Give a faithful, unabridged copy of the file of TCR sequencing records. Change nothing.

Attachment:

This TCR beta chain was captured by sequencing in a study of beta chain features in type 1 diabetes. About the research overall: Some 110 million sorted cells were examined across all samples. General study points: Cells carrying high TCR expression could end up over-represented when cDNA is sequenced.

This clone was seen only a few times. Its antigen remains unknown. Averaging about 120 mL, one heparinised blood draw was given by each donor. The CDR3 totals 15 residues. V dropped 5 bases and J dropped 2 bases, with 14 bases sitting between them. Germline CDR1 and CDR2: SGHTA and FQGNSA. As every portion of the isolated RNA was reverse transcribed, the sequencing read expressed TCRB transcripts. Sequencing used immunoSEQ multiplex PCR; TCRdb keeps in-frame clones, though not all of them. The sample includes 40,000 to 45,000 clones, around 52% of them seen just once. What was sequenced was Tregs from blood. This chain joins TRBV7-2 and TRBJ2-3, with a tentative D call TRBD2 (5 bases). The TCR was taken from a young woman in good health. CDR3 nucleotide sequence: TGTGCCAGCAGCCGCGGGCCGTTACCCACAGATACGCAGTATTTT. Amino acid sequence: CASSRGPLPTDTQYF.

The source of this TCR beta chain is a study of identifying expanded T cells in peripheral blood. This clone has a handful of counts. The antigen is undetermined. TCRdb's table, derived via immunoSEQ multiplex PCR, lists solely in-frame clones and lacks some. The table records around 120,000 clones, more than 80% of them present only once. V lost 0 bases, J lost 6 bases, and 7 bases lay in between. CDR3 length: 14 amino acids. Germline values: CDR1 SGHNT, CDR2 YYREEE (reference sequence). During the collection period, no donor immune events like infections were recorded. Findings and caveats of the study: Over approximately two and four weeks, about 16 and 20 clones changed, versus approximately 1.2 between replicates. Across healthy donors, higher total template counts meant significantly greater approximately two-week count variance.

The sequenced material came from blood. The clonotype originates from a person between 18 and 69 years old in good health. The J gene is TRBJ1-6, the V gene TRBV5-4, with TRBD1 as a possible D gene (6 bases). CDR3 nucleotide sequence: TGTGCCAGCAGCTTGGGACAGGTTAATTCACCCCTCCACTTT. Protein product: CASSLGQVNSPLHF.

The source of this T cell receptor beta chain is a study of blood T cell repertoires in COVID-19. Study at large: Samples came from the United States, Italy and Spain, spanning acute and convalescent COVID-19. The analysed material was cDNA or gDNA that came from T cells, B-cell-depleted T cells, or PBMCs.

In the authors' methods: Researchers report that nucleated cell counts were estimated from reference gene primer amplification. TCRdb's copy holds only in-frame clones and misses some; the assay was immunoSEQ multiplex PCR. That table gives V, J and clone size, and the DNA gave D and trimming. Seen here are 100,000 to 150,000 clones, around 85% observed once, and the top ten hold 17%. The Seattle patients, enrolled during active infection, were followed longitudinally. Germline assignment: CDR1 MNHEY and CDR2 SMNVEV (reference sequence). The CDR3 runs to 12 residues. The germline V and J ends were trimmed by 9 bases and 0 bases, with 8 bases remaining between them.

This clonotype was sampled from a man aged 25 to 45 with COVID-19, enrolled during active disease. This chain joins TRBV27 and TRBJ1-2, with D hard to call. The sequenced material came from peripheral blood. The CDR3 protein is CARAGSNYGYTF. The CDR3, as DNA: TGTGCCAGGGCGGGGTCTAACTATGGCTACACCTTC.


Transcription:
This TCR beta chain was captured by sequencing in a study of beta chain features in type 1 diabetes. About the research overall: Some 110 million sorted cells were examined across all samples. General study points: Cells carrying high TCR expression could end up over-represented when cDNA is sequenced.

This clone was seen only a few times. Its antigen remains unknown. Averaging about 120 mL, one heparinised blood draw was given by each donor. The CDR3 totals 15 residues. V dropped 5 bases and J dropped 2 bases, with 14 bases sitting between them. Germline CDR1 and CDR2: SGHTA and FQGNSA. As every portion of the isolated RNA was reverse transcribed, the sequencing read expressed TCRB transcripts. Sequencing used immunoSEQ multiplex PCR; TCRdb keeps in-frame clones, though not all of them. The sample includes 40,000 to 45,000 clones, around 52% of them seen just once. What was sequenced was Tregs from blood. This chain joins TRBV7-2 and TRBJ2-3, with a tentative D call TRBD2 (5 bases). The TCR was taken from a young woman in good health. CDR3 nucleotide sequence: TGTGCCAGCAGCCGCGGGCCGTTACCCACAGATACGCAGTATTTT. Amino acid sequence: CASSRGPLPTDTQYF.

The source of this TCR beta chain is a study of identifying expanded T cells in peripheral blood. This clone has a handful of counts. The antigen is undetermined. TCRdb's table, derived via immunoSEQ multiplex PCR, lists solely in-frame clones and lacks some. The table records around 120,000 clones, more than 80% of them present only once. V lost 0 bases, J lost 6 bases, and 7 bases lay in between. CDR3 length: 14 amino acids. Germline values: CDR1 SGHNT, CDR2 YYREEE (reference sequence). During the collection period, no donor immune events like infections were recorded. Findings and caveats of the study: Over approximately two and four weeks, about 16 and 20 clones changed, versus approximately 1.2 between replicates. Across healthy donors, higher total template counts meant significantly greater approximately two-week count variance.

The sequenced material came from blood. The clonotype originates from a person between 18 and 69 years old in good health. The J gene is TRBJ1-6, the V gene TRBV5-4, with TRBD1 as a possible D gene (6 bases). CDR3 nucleotide sequence: TGTGCCAGCAGCTTGGGACAGGTTAATTCACCCCTCCACTTT. Protein product: CASSLGQVNSPLHF.

The source of this T cell receptor beta chain is a study of blood T cell repertoires in COVID-19. Study at large: Samples came from the United States, Italy and Spain, spanning acute and convalescent COVID-19. The analysed material was cDNA or gDNA that came from T cells, B-cell-depleted T cells, or PBMCs.

In the authors' methods: Researchers report that nucleated cell counts were estimated from reference gene primer amplification. TCRdb's copy holds only in-frame clones and misses some; the assay was immunoSEQ multiplex PCR. That table gives V, J and clone size, and the DNA gave D and trimming. Seen here are 100,000 to 150,000 clones, around 85% observed once, and the top ten hold 17%. The Seattle patients, enrolled during active infection, were followed longitudinally. Germline assignment: CDR1 MNHEY and CDR2 SMNVEV (reference sequence). The CDR3 runs to 12 residues. The germline V and J ends were trimmed by 9 bases and 0 bases, with 8 bases remaining between them.

This clonotype was sampled from a man aged 25 to 45 with COVID-19, enrolled during active disease. This chain joins TRBV27 and TRBJ1-2, with D hard to call. The sequenced material came from peripheral blood. The CDR3 protein is CARAGSNYGYTF. The CDR3, as DNA: TGTGCCAGGGCGGGGTCTAACTATGGCTACACCTTC.